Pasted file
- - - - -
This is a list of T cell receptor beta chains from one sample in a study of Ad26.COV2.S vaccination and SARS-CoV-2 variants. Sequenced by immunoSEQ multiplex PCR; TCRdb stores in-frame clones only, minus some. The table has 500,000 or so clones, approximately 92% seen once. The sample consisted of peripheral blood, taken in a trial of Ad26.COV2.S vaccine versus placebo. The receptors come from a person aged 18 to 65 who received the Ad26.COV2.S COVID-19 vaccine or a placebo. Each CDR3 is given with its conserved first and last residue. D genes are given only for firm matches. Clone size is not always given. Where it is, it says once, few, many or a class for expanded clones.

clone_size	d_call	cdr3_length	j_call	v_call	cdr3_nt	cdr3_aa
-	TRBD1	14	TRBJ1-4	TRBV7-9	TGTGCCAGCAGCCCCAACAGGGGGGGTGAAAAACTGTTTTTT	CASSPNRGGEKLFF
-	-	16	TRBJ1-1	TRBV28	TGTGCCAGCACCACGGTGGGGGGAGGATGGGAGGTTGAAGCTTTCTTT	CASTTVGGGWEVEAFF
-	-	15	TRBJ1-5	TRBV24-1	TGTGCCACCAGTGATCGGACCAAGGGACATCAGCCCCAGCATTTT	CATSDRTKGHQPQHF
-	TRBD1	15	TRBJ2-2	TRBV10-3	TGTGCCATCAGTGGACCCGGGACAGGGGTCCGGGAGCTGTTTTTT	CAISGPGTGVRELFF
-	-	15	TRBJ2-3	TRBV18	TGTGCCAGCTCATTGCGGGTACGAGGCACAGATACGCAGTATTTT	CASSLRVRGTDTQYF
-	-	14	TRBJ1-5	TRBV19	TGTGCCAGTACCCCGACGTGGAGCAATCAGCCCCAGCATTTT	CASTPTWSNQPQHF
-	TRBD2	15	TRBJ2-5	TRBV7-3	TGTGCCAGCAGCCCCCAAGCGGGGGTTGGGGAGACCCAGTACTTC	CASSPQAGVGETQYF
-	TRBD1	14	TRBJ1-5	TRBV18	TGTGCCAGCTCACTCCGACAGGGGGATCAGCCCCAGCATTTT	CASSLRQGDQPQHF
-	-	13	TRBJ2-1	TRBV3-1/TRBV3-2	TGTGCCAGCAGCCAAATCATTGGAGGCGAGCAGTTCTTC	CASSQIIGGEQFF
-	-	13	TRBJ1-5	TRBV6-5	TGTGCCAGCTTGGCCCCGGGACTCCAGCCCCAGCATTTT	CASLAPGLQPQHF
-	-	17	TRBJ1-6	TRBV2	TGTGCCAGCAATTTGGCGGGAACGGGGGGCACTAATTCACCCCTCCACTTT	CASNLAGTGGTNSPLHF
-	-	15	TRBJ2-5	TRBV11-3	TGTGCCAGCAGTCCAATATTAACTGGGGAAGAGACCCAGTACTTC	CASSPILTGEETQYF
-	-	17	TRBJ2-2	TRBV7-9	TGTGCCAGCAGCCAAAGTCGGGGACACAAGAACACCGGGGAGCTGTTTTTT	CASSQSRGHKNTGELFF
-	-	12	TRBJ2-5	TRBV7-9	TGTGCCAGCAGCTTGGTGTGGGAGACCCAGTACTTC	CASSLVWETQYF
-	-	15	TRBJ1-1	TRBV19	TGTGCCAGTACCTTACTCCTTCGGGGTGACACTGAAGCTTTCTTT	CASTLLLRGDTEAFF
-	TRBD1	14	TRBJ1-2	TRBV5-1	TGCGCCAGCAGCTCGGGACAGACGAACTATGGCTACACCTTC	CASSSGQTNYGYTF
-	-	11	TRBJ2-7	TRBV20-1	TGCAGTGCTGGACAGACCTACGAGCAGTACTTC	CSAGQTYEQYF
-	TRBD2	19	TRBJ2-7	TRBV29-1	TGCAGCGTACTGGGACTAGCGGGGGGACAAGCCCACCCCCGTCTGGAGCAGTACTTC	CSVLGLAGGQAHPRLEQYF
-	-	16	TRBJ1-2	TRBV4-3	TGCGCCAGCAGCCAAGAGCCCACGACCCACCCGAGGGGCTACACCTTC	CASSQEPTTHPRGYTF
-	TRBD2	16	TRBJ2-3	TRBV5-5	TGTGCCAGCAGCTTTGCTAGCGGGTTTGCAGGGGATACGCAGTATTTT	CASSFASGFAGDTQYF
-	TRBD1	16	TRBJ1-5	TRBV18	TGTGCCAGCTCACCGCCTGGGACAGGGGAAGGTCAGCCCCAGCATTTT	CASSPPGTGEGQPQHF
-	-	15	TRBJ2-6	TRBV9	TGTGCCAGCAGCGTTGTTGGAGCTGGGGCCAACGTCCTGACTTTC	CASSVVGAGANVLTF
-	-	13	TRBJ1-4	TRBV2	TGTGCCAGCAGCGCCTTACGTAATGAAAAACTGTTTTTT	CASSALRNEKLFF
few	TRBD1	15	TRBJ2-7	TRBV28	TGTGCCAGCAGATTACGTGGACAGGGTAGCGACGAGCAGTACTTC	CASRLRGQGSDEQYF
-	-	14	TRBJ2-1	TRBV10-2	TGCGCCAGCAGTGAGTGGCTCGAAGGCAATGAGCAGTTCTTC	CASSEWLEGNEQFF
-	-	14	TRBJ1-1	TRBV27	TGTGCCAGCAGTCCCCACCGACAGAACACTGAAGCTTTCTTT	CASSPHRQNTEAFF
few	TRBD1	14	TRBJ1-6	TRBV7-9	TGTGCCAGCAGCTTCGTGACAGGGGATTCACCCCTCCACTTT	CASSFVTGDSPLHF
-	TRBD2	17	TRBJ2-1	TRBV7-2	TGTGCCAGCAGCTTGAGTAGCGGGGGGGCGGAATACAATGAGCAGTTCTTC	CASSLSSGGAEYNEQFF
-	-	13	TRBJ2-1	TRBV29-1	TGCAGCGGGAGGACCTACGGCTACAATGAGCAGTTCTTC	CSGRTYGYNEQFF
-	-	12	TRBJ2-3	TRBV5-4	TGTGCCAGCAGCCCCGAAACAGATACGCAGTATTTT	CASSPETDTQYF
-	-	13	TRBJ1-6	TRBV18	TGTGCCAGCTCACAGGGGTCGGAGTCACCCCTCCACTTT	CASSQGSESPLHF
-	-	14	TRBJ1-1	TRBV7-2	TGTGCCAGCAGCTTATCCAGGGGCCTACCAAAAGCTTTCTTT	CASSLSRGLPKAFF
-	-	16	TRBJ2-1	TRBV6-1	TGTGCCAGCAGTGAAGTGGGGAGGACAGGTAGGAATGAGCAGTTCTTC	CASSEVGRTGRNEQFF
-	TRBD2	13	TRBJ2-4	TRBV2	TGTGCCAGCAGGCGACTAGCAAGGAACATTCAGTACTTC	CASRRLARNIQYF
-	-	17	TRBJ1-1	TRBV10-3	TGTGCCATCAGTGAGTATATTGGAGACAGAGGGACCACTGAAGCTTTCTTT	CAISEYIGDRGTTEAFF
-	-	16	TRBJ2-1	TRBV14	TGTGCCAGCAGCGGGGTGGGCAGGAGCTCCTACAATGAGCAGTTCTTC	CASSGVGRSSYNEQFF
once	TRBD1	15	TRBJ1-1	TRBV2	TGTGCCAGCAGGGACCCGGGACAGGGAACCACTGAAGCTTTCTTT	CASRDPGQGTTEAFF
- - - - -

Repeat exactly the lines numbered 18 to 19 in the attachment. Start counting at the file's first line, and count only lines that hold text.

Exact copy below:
-	TRBD1	14	TRBJ1-2	TRBV5-1	TGCGCCAGCAGCTCGGGACAGACGAACTATGGCTACACCTTC	CASSSGQTNYGYTF
-	-	11	TRBJ2-7	TRBV20-1	TGCAGTGCTGGACAGACCTACGAGCAGTACTTC	CSAGQTYEQYF